Friday, 24 June 2011

The Summer without Men

I'm a sucker for any book that says 'By turns, funny, moving and erudite, playfully reminding us of a contemporary Jane Austen' on the cover. Does Siri Husvedt's writing remind us of a contemporary Jane Austen? I'd say not. Austen's genius was very rare. Did I like this book? Well yes, with some reservations.

It's a depressingly familiar story. Husband leaves ageing wife for younger colleague. Wife goes briefly crazy and then takes herself off for the summer to teach poetry to teenagers and visit her elderly mother. Mia engages with the adolescent girls she teaches, her mother's sparky elderly friends and a young woman with a family and troublesome husband who live next door.

There are lots of literary diversions - discourses on the nature of mental illness, directly addressing the reader a la Charlotte Bronte and experiments with the narrative. I really liked the creative writing class and I thought the novel was excellent on newly teenage girls and the bullying, competitiveness and vulnerability of that age group.

Three contemporary novels in a row. Now I really am ready to go back to my beloved vintage literature.

15 comments:

Darlene said...

It makes me wonder about novels being written today and how many will be considered 'vintage reads' one hundred years from now?

Enjoy getting back to what you love best!

Samantha said...

I have been to-ing and fro-ing about whether to read this novel. I had trouble reading her last novel What I Loved and eventually didn't finish it. The premise of this novel sounds so appealing but references to Austen make me nervous!

mary said...

Nothing puts me off a book more than to have it compared to Jane Austen. How dare they, the cheek!

Steph said...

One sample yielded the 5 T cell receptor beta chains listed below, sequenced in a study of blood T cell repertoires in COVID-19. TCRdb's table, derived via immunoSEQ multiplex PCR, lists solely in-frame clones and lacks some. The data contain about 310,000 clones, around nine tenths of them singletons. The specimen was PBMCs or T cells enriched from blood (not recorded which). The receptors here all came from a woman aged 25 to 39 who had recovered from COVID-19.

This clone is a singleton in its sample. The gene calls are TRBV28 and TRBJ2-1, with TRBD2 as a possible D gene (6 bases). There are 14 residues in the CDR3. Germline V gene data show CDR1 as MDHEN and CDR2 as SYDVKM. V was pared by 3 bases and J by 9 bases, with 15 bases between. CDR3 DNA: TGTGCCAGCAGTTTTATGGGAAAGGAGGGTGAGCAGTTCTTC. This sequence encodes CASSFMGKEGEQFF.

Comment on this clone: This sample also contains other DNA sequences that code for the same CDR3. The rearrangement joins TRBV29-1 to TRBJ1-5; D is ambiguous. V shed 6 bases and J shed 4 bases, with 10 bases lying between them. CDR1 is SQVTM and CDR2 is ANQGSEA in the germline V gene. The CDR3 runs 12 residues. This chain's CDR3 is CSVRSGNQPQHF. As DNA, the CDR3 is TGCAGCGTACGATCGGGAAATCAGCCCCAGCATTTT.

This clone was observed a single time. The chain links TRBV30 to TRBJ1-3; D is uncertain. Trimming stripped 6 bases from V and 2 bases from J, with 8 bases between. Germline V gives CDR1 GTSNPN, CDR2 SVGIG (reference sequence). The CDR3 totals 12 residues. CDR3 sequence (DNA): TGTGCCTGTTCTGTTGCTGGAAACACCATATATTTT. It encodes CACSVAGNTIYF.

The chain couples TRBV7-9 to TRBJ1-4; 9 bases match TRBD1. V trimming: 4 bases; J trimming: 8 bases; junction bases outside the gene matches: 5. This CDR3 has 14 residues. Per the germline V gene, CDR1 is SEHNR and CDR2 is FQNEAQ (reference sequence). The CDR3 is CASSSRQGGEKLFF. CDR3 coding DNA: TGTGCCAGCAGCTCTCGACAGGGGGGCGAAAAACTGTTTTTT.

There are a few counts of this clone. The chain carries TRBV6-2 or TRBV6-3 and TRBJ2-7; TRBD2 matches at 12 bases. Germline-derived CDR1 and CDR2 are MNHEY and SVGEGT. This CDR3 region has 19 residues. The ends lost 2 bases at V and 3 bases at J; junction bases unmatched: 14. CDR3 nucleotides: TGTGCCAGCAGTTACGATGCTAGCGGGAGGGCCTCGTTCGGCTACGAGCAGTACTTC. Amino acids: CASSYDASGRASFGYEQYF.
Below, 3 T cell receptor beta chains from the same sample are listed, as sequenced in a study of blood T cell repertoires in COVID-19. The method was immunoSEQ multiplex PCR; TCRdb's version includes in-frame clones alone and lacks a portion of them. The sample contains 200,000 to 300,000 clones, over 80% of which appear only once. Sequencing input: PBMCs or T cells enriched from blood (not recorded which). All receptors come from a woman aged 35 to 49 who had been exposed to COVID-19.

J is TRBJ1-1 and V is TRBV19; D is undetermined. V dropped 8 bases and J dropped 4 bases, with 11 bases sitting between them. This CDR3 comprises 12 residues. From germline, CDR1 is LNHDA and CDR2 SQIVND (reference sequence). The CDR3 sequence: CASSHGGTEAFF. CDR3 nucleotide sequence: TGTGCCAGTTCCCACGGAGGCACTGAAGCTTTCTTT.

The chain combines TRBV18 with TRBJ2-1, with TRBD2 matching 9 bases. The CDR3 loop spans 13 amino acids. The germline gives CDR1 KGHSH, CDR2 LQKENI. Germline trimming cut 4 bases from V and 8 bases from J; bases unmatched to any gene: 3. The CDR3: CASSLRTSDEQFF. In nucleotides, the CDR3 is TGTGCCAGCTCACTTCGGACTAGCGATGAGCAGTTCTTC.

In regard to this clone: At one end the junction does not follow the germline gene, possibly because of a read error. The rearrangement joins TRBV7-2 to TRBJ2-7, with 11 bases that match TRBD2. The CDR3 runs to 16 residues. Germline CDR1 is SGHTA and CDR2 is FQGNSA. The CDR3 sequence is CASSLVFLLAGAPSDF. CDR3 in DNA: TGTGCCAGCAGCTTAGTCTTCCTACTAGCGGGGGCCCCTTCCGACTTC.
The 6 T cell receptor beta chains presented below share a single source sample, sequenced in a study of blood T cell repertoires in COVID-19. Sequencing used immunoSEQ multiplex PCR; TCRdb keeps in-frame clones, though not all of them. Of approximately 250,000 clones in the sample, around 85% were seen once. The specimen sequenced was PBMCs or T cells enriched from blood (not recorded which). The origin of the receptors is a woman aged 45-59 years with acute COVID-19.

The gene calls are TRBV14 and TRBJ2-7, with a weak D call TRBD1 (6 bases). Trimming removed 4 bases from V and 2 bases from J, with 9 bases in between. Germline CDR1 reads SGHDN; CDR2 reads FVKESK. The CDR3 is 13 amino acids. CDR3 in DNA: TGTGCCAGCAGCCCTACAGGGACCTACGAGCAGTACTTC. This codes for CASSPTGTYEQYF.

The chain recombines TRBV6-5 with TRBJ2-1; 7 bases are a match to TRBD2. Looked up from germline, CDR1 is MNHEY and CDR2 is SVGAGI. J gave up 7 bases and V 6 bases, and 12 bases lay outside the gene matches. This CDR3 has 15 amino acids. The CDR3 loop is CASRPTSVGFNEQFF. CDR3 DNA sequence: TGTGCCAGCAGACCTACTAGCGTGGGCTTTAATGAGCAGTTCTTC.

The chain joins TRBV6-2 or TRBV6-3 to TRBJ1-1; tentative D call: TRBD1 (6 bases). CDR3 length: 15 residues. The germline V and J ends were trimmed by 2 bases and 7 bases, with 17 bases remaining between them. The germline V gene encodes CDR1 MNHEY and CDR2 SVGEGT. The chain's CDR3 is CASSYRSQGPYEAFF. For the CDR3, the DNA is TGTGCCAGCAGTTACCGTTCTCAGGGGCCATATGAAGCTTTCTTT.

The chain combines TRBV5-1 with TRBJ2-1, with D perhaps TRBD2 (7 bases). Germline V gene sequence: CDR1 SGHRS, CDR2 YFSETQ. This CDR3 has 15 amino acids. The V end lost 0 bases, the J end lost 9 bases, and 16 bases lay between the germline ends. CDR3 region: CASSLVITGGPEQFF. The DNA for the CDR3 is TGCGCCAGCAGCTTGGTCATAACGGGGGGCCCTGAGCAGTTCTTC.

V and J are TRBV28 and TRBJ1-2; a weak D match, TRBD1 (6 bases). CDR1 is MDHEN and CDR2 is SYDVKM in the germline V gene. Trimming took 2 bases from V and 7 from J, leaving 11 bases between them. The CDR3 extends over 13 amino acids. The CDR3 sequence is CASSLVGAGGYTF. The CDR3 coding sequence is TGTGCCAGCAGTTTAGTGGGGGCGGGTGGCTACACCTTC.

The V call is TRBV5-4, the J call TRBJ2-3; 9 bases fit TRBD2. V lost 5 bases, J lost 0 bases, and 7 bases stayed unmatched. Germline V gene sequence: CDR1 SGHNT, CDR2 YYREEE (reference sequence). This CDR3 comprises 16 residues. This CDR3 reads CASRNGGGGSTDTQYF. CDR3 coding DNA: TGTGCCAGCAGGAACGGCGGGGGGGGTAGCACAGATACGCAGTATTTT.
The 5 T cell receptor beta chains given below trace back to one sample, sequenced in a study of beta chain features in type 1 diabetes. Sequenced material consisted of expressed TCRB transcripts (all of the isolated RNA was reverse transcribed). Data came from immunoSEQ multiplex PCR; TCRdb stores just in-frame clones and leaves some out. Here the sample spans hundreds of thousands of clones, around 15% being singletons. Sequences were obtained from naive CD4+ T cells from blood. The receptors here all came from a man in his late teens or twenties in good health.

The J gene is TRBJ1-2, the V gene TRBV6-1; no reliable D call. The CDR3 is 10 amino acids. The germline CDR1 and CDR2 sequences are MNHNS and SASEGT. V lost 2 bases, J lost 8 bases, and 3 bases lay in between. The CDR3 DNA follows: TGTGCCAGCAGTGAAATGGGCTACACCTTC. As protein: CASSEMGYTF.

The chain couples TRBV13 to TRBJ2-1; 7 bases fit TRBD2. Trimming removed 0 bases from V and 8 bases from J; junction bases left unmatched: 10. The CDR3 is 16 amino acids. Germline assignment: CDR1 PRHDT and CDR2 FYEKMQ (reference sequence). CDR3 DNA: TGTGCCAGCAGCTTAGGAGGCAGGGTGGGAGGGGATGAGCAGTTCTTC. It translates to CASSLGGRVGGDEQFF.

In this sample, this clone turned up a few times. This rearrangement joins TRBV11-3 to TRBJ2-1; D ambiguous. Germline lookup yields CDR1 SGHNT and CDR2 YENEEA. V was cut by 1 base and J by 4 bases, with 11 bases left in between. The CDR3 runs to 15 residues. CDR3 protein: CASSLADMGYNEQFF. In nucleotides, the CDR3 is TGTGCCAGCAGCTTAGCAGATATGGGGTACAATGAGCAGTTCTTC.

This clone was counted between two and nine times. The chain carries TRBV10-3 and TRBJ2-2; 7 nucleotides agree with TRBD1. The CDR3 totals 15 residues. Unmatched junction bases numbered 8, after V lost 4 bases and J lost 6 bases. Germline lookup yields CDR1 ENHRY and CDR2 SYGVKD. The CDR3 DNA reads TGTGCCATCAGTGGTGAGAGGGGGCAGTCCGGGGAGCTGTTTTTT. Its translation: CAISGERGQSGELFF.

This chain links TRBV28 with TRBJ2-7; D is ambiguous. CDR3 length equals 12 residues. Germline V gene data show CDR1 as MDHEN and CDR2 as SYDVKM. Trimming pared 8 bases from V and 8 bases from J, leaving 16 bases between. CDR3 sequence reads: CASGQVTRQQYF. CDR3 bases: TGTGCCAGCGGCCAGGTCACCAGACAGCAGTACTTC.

I really enjoyed this novel a lot, but I would not compare it to Jane Austen in any respect, really. There was much to admire about this book, but I don't think I would describe it as "playful"... What a weird blurb (and misleading!) blurb for this book!

Mae said...

I'm feeling like that at the moment. Too many contemporary reads.

I think I'll save this for much later. I'm still slightly Hustvedt out from 'What I Loved'.

Bellezza said...

I'm with you; I can only stand so much contemporary literature before racing back to my classics.

GirlsWannaRead said...

Finding contemporary novels is really "hit or miss" with me. When I do find one I'm relieved to know that there are good ones out there. When I find a dud I'm eager to run back to the classics like you!

Penny said...

I'm with Mary! How dare they! JA stands alone! I do read some modern novels and enjoy many of them, but every time I reread JA, I enjoy her novels as if they were new to me. You can't say that about many modern novels, I don't think.
I'll give this one a miss, though the blurb might have tempted me without your warning! Thanks! :o)

Grad said...

This book was on my "maybe" list, until I finally realized I would probably never read it. But maybe I should put it back. I am like you in that I prefer vintage reads, but do like to keep up with contemporary fiction. So little time!